I would rather question is it logical to have a structure without a
name. Why have a structure without a name? For what purpose? If
it's just to group the elements together you could do that with a
comment.
And I doubt if it's legal according to the standard.

An anonymous struct can exist, but since you can't refer to it by a name,
you need to instantiate it right away (unlike an anonymous union). So,
a struct definition without an object name following it would not be
useful at all. The solution the OP has already stumbled upon was to have
a member name 'adr' right after the struct definition. AFAICT, that is
the only way to make use of an anonymous struct (whether inside a union
or in any other place).
Victor


Well, I knew about anonymous structures, I use them all the time in my
classes. But of course it's instantized by a name. Which is what my
quesiton was about.
Nov 1 '05 #4

P: n/a
"Victor Bazarov" <v.********@comAcast.net> wrote in message
news:6-********************@comcast.com...
Jim Langston wrote:
"Martin Vorbrodt" <mv*******@poczta.onet.pl> wrote in message
news:dk**********@news.onet.pl...
here's what i have:

struct SCSI_CDB {
...

union {
struct {
unsigned char address0;
unsigned char address1;
unsigned char address2;
};
unsigned char address[3];
};

...
};

then i do:

SCSI_CDB cdb;

cdb.address0 = 0xFF;

MSVC++7 compiles it. GCC with -ansi flag says it's forbiden to have
struct without a name.

should i do this:

struct {
unsigned char address0;
...
} adr;

and then:

cdb.adr.address0 = 0xFF;

is it legal according to the standard to ommit the adr?


I would rather question is it logical to have a structure without a
name. Why have a structure without a name? For what purpose? If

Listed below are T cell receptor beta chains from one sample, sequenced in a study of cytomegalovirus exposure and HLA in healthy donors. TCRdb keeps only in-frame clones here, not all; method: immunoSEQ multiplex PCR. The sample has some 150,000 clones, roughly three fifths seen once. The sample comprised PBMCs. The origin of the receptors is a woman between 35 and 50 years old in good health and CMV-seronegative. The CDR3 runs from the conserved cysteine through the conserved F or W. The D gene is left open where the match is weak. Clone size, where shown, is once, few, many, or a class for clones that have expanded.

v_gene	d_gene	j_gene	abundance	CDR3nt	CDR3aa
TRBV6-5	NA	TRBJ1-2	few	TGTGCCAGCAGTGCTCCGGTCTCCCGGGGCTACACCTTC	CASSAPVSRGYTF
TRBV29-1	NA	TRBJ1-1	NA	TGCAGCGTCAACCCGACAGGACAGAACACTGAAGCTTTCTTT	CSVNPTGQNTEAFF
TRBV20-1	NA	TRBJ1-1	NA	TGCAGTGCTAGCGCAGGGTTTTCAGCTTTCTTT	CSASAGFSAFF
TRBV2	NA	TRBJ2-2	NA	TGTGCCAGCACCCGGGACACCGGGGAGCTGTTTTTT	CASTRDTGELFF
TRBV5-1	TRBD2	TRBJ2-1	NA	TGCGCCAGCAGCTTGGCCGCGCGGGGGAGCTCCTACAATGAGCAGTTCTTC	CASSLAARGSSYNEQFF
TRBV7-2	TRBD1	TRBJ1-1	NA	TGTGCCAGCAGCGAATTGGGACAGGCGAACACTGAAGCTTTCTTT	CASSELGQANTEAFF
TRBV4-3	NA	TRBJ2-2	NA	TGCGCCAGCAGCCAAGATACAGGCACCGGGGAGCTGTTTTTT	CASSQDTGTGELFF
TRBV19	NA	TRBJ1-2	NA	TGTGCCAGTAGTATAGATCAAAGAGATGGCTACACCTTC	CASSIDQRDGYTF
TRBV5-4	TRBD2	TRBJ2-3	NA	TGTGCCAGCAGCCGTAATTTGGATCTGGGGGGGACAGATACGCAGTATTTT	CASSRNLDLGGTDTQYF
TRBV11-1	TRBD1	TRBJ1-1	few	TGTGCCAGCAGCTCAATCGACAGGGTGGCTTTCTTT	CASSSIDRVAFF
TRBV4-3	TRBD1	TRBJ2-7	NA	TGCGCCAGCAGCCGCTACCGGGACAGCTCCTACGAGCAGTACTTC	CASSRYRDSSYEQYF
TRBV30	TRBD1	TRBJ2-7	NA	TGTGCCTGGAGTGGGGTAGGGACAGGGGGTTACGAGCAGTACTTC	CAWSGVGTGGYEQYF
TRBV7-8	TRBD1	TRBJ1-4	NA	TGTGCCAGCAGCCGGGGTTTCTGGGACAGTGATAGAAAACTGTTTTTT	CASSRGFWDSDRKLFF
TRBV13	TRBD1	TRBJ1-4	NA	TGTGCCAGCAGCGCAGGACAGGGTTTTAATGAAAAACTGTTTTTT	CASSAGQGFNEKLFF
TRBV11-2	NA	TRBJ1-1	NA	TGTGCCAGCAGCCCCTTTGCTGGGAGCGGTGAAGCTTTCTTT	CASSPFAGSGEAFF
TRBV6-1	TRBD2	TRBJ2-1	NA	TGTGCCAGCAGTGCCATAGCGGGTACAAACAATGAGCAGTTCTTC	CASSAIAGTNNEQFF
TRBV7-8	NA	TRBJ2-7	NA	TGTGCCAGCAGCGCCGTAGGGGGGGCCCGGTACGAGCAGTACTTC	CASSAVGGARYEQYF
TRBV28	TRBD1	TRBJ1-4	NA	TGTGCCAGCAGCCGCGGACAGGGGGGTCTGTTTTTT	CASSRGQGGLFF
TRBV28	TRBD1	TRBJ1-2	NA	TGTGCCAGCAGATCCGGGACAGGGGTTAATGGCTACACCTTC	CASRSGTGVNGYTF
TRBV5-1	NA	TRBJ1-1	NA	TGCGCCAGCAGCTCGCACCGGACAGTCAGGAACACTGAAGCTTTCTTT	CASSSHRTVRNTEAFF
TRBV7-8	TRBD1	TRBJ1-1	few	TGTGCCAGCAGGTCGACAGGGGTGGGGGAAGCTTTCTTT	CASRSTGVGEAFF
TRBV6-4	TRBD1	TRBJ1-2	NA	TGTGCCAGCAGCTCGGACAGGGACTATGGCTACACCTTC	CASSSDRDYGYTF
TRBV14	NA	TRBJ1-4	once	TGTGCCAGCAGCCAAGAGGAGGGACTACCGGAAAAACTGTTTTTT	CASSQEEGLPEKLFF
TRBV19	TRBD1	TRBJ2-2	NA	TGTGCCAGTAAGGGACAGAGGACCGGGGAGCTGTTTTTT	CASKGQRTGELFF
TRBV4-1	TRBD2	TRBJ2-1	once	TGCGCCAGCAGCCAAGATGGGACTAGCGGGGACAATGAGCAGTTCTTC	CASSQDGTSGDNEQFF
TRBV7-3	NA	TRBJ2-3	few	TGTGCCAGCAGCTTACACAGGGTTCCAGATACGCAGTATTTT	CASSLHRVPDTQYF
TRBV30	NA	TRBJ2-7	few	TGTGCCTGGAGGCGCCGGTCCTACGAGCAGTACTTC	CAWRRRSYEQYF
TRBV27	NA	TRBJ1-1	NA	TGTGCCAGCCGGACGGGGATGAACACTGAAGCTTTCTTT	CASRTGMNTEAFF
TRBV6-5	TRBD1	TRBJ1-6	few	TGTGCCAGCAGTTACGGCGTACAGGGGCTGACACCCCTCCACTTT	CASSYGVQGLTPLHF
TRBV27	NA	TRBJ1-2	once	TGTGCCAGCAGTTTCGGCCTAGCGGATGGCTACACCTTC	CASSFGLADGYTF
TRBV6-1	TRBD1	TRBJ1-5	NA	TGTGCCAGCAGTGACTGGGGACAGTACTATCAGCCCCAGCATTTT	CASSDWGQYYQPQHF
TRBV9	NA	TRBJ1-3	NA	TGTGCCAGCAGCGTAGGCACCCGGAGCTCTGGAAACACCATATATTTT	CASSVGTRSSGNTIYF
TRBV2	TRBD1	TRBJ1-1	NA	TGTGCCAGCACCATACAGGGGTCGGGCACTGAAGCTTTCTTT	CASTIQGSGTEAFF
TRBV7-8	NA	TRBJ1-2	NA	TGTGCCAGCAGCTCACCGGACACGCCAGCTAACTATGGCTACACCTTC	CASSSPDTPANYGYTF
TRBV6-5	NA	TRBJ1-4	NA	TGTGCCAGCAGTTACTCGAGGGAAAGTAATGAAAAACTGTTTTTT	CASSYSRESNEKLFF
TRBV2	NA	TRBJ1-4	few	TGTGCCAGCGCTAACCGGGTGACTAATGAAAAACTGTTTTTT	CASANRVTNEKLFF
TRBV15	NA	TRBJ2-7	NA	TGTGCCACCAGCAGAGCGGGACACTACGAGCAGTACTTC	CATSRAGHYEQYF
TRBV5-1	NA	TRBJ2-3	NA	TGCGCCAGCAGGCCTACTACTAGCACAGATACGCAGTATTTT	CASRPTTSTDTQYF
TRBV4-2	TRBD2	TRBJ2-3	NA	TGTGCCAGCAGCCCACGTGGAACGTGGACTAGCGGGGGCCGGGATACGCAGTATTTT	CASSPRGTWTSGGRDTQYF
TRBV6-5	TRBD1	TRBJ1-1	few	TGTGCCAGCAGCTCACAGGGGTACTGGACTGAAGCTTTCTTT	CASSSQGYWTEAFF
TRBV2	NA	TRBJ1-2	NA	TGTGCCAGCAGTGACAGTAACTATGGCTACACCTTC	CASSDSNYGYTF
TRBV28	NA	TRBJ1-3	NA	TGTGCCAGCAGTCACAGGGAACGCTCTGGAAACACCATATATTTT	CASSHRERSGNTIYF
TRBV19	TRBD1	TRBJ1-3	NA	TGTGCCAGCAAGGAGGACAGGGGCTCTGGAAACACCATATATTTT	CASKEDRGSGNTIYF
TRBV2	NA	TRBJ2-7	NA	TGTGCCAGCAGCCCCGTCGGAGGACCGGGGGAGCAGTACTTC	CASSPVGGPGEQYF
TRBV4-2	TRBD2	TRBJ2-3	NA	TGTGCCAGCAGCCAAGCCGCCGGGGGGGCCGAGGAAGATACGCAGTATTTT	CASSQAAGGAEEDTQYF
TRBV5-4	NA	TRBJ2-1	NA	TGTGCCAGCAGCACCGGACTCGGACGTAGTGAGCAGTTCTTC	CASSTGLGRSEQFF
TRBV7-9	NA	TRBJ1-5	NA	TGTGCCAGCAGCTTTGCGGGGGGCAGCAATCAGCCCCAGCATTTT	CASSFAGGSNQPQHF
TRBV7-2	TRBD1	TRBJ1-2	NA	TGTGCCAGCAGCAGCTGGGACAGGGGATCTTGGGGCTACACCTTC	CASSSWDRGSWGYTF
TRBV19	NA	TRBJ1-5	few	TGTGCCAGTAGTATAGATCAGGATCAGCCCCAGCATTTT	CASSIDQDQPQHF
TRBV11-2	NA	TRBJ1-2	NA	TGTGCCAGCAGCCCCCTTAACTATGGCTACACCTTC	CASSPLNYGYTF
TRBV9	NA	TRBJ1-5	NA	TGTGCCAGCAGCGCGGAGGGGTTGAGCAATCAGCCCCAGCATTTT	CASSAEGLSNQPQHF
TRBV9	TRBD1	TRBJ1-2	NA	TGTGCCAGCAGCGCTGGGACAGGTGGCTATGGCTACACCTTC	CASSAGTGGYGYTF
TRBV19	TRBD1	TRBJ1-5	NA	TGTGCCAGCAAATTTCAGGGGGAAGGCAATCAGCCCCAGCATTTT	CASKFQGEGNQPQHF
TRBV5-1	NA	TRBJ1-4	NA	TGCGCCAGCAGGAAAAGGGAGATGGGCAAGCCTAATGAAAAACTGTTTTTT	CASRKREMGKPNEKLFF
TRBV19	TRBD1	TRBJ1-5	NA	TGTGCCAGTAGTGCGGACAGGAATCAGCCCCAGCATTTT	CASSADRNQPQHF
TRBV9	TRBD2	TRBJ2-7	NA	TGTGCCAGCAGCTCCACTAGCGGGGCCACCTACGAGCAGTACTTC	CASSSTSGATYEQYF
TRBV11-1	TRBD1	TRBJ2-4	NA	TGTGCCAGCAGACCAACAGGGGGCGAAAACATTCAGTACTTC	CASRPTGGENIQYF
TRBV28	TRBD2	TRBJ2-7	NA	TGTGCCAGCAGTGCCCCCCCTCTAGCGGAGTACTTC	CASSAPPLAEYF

it's just to group the elements together you could do that with a
comment.
And I doubt if it's legal according to the standard.

An anonymous struct can exist, but since you can't refer to it by a name,
you need to instantiate it right away (unlike an anonymous union). So,
a struct definition without an object name following it would not be
useful at all. The solution the OP has already stumbled upon was to have
a member name 'adr' right after the struct definition. AFAICT, that is
the only way to make use of an anonymous struct (whether inside a union
or in any other place).
Victor


victor,
i understand your explanation. thanks.
i posted the question, because i was wondering if such construct is possible
when it comes to unions. basically group some primitives as one part of the
union, and then make the second part an array of bytes. msvc++ and gcc both
took it (before disabling extensions or ansi compatibility, of course:)
Nov 1 '05 #5

P: n/a
Martin Vorbrodt wrote:
i posted the question, because i was wondering if such construct is
possible when it comes to unions. basically group some primitives as
one part of the union, and then make the second part an array of
bytes. msvc++ and gcc both took it (before disabling extensions or
ansi compatibility, of course:)


OK, I looked it up. 9.5 describes unions and anonymous unions in
particular. It says that anonymous unions can only contain data
members, an only non-static ones. Nested types are not allowed.
I suppose you _can_ (should be able to) define a non-static member
whose type is an anonymous struct, but that would require the name
of the object to follow the struct definition. That's what you've
already found.

V
Nov 1 '05 #6